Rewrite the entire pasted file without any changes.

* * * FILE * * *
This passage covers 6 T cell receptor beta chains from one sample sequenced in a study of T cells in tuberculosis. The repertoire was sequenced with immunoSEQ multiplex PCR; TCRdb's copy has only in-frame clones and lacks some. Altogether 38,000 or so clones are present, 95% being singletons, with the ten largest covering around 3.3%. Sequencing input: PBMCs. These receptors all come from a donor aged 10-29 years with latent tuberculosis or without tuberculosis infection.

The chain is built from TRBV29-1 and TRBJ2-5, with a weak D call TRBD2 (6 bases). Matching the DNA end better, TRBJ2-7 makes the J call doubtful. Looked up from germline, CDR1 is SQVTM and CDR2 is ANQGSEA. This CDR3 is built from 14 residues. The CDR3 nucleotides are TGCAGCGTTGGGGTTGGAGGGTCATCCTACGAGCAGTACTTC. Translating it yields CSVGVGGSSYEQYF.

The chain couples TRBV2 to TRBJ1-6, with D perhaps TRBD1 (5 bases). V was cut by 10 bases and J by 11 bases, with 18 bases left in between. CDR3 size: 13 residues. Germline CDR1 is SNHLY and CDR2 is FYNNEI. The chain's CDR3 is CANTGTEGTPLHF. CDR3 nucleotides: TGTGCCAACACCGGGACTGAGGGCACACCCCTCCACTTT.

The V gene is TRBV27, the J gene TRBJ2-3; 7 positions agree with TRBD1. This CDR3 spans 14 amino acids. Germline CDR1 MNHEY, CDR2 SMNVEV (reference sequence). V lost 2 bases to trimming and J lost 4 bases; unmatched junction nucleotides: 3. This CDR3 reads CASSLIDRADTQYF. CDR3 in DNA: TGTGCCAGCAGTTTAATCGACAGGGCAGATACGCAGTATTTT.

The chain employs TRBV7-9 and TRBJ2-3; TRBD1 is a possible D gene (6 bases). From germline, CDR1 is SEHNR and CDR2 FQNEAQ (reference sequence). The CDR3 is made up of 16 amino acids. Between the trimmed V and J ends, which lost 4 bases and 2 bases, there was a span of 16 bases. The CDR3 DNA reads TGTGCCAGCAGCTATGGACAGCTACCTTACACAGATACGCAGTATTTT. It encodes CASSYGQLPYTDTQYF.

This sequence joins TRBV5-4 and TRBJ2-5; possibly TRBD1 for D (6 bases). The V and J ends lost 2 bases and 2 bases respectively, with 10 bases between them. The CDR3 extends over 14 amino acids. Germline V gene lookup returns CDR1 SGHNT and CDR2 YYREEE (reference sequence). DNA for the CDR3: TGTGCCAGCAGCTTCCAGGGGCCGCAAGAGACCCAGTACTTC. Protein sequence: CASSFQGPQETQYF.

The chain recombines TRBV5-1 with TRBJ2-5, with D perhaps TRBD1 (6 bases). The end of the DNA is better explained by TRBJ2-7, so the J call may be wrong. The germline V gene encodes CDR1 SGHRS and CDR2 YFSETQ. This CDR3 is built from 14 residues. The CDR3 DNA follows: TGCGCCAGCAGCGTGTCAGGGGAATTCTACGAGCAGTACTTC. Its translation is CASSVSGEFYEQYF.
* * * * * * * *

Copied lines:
This passage covers 6 T cell receptor beta chains from one sample sequenced in a study of T cells in tuberculosis. The repertoire was sequenced with immunoSEQ multiplex PCR; TCRdb's copy has only in-frame clones and lacks some. Altogether 38,000 or so clones are present, 95% being singletons, with the ten largest covering around 3.3%. Sequencing input: PBMCs. These receptors all come from a donor aged 10-29 years with latent tuberculosis or without tuberculosis infection.

The chain is built from TRBV29-1 and TRBJ2-5, with a weak D call TRBD2 (6 bases). Matching the DNA end better, TRBJ2-7 makes the J call doubtful. Looked up from germline, CDR1 is SQVTM and CDR2 is ANQGSEA. This CDR3 is built from 14 residues. The CDR3 nucleotides are TGCAGCGTTGGGGTTGGAGGGTCATCCTACGAGCAGTACTTC. Translating it yields CSVGVGGSSYEQYF.

The chain couples TRBV2 to TRBJ1-6, with D perhaps TRBD1 (5 bases). V was cut by 10 bases and J by 11 bases, with 18 bases left in between. CDR3 size: 13 residues. Germline CDR1 is SNHLY and CDR2 is FYNNEI. The chain's CDR3 is CANTGTEGTPLHF. CDR3 nucleotides: TGTGCCAACACCGGGACTGAGGGCACACCCCTCCACTTT.

The V gene is TRBV27, the J gene TRBJ2-3; 7 positions agree with TRBD1. This CDR3 spans 14 amino acids. Germline CDR1 MNHEY, CDR2 SMNVEV (reference sequence). V lost 2 bases to trimming and J lost 4 bases; unmatched junction nucleotides: 3. This CDR3 reads CASSLIDRADTQYF. CDR3 in DNA: TGTGCCAGCAGTTTAATCGACAGGGCAGATACGCAGTATTTT.

The chain employs TRBV7-9 and TRBJ2-3; TRBD1 is a possible D gene (6 bases). From germline, CDR1 is SEHNR and CDR2 FQNEAQ (reference sequence). The CDR3 is made up of 16 amino acids. Between the trimmed V and J ends, which lost 4 bases and 2 bases, there was a span of 16 bases. The CDR3 DNA reads TGTGCCAGCAGCTATGGACAGCTACCTTACACAGATACGCAGTATTTT. It encodes CASSYGQLPYTDTQYF.

This sequence joins TRBV5-4 and TRBJ2-5; possibly TRBD1 for D (6 bases). The V and J ends lost 2 bases and 2 bases respectively, with 10 bases between them. The CDR3 extends over 14 amino acids. Germline V gene lookup returns CDR1 SGHNT and CDR2 YYREEE (reference sequence). DNA for the CDR3: TGTGCCAGCAGCTTCCAGGGGCCGCAAGAGACCCAGTACTTC. Protein sequence: CASSFQGPQETQYF.

The chain recombines TRBV5-1 with TRBJ2-5, with D perhaps TRBD1 (6 bases). The end of the DNA is better explained by TRBJ2-7, so the J call may be wrong. The germline V gene encodes CDR1 SGHRS and CDR2 YFSETQ. This CDR3 is built from 14 residues. The CDR3 DNA follows: TGCGCCAGCAGCGTGTCAGGGGAATTCTACGAGCAGTACTTC. Its translation is CASSVSGEFYEQYF.